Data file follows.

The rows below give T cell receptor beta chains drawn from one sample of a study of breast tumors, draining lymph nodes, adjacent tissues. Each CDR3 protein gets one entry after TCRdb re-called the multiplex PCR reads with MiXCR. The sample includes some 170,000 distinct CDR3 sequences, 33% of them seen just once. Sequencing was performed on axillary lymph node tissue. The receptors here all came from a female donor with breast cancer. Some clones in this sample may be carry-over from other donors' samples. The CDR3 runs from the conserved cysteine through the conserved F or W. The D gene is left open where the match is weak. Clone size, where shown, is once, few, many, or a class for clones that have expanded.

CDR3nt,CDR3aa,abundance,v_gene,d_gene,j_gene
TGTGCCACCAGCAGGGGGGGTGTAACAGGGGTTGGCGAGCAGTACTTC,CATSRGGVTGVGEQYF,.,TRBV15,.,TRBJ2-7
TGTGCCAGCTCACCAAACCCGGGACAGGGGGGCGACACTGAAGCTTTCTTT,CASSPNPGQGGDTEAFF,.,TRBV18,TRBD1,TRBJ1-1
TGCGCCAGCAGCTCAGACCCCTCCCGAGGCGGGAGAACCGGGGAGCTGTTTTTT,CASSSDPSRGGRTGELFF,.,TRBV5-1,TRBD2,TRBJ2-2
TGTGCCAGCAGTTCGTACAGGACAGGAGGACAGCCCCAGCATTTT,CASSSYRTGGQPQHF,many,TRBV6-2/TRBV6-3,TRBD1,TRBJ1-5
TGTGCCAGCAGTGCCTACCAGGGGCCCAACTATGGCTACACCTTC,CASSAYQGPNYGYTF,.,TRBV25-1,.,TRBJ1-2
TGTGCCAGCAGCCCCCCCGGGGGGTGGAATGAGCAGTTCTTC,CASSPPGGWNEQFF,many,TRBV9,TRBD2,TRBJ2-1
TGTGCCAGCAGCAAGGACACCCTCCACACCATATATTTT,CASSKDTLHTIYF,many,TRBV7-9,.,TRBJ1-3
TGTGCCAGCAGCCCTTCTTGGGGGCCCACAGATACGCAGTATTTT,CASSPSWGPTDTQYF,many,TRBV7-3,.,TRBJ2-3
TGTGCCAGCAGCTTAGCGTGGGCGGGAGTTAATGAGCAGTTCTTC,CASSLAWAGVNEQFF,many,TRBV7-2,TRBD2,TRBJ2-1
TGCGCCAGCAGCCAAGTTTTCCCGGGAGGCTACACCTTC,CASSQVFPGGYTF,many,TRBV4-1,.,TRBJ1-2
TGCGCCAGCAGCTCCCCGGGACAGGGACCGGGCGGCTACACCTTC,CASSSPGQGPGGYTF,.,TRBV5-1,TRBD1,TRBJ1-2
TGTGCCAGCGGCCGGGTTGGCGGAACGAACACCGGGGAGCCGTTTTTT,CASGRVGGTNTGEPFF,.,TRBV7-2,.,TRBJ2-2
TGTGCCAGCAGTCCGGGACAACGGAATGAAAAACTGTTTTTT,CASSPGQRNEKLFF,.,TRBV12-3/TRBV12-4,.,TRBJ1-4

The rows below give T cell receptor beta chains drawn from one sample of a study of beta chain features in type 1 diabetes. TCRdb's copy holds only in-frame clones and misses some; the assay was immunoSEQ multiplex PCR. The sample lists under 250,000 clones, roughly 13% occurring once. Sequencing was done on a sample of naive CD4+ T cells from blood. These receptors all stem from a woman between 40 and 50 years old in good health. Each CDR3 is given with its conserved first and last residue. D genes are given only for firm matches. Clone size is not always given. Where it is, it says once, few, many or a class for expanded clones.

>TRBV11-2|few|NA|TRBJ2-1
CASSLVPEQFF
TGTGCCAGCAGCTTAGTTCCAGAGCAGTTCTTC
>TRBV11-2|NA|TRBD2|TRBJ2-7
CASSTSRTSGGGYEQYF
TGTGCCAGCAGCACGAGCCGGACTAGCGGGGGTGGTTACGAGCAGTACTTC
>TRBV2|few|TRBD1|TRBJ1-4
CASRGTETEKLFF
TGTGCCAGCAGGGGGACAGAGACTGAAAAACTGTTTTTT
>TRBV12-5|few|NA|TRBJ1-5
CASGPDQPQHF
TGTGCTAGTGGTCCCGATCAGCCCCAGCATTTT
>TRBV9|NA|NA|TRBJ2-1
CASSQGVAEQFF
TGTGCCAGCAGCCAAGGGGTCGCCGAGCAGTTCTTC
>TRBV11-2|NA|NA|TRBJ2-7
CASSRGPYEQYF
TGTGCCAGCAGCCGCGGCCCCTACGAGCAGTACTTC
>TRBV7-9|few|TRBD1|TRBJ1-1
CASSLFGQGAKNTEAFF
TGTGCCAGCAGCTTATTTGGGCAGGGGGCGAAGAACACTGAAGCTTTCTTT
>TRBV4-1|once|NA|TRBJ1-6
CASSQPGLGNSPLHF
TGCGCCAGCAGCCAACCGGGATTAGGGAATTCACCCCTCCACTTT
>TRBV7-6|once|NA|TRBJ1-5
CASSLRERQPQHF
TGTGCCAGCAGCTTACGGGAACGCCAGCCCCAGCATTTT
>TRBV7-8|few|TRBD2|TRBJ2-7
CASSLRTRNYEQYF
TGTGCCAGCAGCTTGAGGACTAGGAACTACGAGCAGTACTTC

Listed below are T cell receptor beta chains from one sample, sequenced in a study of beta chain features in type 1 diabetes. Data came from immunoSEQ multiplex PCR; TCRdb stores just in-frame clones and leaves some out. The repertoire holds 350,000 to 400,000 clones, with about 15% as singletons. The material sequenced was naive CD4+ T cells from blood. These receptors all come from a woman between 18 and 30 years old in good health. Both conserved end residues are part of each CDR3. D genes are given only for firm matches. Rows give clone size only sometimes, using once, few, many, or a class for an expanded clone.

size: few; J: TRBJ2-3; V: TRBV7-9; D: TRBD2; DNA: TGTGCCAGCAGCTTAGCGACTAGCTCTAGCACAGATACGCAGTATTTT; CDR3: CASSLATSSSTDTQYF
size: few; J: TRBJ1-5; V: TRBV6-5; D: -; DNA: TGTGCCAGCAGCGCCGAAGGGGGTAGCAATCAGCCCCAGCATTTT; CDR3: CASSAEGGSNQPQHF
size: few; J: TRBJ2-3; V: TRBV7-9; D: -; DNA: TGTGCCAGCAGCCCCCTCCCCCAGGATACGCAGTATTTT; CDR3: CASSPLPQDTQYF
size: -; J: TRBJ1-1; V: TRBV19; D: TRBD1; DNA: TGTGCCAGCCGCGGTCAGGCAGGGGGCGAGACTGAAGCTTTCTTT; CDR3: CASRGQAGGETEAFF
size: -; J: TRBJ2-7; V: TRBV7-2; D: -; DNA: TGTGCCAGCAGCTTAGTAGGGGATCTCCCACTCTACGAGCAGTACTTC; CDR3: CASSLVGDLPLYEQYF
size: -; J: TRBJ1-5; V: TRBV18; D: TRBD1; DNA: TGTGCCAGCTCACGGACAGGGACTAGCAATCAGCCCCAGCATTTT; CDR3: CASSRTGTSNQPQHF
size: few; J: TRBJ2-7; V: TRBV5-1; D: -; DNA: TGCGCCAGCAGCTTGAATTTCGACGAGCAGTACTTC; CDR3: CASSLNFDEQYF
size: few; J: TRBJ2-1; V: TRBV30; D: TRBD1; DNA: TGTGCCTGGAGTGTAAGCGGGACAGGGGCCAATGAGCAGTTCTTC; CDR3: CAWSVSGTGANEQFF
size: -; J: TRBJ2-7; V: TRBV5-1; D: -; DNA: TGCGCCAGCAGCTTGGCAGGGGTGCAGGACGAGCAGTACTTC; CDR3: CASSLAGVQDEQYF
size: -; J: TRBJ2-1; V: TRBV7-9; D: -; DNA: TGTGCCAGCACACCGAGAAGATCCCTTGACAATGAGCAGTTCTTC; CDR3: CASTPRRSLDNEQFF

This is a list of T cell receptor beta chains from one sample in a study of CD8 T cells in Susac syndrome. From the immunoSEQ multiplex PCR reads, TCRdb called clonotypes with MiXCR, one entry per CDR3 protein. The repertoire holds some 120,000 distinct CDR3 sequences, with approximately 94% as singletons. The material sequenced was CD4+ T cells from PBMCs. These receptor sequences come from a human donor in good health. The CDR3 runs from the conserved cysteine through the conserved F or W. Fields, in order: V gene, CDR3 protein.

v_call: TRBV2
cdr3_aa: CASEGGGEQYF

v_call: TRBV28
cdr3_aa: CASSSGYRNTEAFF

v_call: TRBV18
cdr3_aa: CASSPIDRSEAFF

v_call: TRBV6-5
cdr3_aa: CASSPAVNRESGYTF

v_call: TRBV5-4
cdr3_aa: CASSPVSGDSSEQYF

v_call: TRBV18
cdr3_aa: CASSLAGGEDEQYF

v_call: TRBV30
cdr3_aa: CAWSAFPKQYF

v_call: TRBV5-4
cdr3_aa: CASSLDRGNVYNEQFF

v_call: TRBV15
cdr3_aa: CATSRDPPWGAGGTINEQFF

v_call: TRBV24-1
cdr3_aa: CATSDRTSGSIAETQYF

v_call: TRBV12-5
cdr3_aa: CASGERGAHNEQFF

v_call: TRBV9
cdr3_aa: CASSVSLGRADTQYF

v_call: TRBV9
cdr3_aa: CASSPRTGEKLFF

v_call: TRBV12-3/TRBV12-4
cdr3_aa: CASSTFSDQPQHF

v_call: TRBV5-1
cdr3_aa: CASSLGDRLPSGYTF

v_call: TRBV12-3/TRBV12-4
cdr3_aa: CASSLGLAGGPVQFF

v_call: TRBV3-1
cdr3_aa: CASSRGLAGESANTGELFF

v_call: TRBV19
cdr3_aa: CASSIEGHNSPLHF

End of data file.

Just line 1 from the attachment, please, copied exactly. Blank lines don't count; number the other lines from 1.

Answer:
The rows below give T cell receptor beta chains drawn from one sample of a study of breast tumors, draining lymph nodes, adjacent tissues. Each CDR3 protein gets one entry after TCRdb re-called the multiplex PCR reads with MiXCR. The sample includes some 170,000 distinct CDR3 sequences, 33% of them seen just once. Sequencing was performed on axillary lymph node tissue. The receptors here all came from a female donor with breast cancer. Some clones in this sample may be carry-over from other donors' samples. The CDR3 runs from the conserved cysteine through the conserved F or W. The D gene is left open where the match is weak. Clone size, where shown, is once, few, many, or a class for clones that have expanded.